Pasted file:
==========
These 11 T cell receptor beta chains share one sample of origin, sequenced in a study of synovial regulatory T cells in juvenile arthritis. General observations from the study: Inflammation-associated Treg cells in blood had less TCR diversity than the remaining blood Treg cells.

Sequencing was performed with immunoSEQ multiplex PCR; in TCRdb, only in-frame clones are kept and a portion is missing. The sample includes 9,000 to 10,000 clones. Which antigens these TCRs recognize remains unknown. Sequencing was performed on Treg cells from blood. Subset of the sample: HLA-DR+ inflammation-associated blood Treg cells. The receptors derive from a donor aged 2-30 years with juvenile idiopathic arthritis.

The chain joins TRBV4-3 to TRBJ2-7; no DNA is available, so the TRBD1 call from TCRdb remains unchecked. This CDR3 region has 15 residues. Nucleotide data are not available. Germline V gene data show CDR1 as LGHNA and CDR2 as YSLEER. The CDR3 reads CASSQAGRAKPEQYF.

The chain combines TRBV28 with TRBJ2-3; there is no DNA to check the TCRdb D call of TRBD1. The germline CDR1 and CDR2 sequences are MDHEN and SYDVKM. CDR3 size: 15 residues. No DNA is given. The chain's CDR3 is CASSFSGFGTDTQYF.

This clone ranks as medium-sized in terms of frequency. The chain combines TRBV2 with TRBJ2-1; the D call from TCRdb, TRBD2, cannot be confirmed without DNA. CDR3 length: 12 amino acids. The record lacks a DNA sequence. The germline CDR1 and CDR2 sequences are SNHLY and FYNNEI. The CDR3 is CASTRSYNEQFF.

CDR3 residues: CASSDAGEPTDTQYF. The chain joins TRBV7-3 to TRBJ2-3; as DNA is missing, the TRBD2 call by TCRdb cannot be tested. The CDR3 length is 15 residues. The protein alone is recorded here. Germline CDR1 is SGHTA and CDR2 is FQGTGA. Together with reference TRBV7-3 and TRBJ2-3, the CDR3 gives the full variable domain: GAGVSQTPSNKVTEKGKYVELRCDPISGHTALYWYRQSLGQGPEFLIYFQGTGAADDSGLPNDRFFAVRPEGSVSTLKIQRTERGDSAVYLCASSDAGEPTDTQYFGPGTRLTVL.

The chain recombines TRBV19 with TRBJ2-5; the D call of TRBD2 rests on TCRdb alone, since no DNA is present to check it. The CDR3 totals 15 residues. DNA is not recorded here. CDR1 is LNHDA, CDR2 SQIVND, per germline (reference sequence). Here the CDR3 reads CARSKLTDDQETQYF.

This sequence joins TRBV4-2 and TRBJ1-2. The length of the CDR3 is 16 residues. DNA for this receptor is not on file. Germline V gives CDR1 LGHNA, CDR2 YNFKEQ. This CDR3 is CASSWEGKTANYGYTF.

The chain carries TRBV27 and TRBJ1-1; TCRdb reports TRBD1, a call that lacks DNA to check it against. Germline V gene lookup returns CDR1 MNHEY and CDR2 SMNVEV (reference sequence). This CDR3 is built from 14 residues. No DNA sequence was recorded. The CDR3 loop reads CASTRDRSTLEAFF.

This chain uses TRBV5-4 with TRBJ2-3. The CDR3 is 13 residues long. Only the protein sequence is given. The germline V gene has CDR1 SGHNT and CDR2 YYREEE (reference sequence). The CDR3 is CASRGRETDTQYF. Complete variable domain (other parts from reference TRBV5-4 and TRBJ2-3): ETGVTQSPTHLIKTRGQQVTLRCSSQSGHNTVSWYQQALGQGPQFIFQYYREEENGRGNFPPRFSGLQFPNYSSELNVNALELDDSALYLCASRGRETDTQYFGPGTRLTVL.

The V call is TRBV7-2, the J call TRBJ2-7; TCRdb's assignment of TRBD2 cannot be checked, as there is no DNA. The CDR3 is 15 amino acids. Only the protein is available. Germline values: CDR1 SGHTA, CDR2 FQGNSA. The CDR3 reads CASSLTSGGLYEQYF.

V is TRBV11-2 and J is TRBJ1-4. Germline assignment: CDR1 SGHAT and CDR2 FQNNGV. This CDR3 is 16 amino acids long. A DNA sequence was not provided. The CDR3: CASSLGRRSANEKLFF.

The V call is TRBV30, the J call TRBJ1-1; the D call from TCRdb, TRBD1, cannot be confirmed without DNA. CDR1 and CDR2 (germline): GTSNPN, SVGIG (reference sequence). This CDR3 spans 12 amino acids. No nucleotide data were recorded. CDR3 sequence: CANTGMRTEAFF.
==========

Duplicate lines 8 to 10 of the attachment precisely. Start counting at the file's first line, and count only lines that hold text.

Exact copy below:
This sequence joins TRBV4-2 and TRBJ1-2. The length of the CDR3 is 16 residues. DNA for this receptor is not on file. Germline V gives CDR1 LGHNA, CDR2 YNFKEQ. This CDR3 is CASSWEGKTANYGYTF.

The chain carries TRBV27 and TRBJ1-1; TCRdb reports TRBD1, a call that lacks DNA to check it against. Germline V gene lookup returns CDR1 MNHEY and CDR2 SMNVEV (reference sequence). This CDR3 is built from 14 residues. No DNA sequence was recorded. The CDR3 loop reads CASTRDRSTLEAFF.

This chain uses TRBV5-4 with TRBJ2-3. The CDR3 is 13 residues long. Only the protein sequence is given. The germline V gene has CDR1 SGHNT and CDR2 YYREEE (reference sequence). The CDR3 is CASRGRETDTQYF. Complete variable domain (other parts from reference TRBV5-4 and TRBJ2-3): ETGVTQSPTHLIKTRGQQVTLRCSSQSGHNTVSWYQQALGQGPQFIFQYYREEENGRGNFPPRFSGLQFPNYSSELNVNALELDDSALYLCASRGRETDTQYFGPGTRLTVL.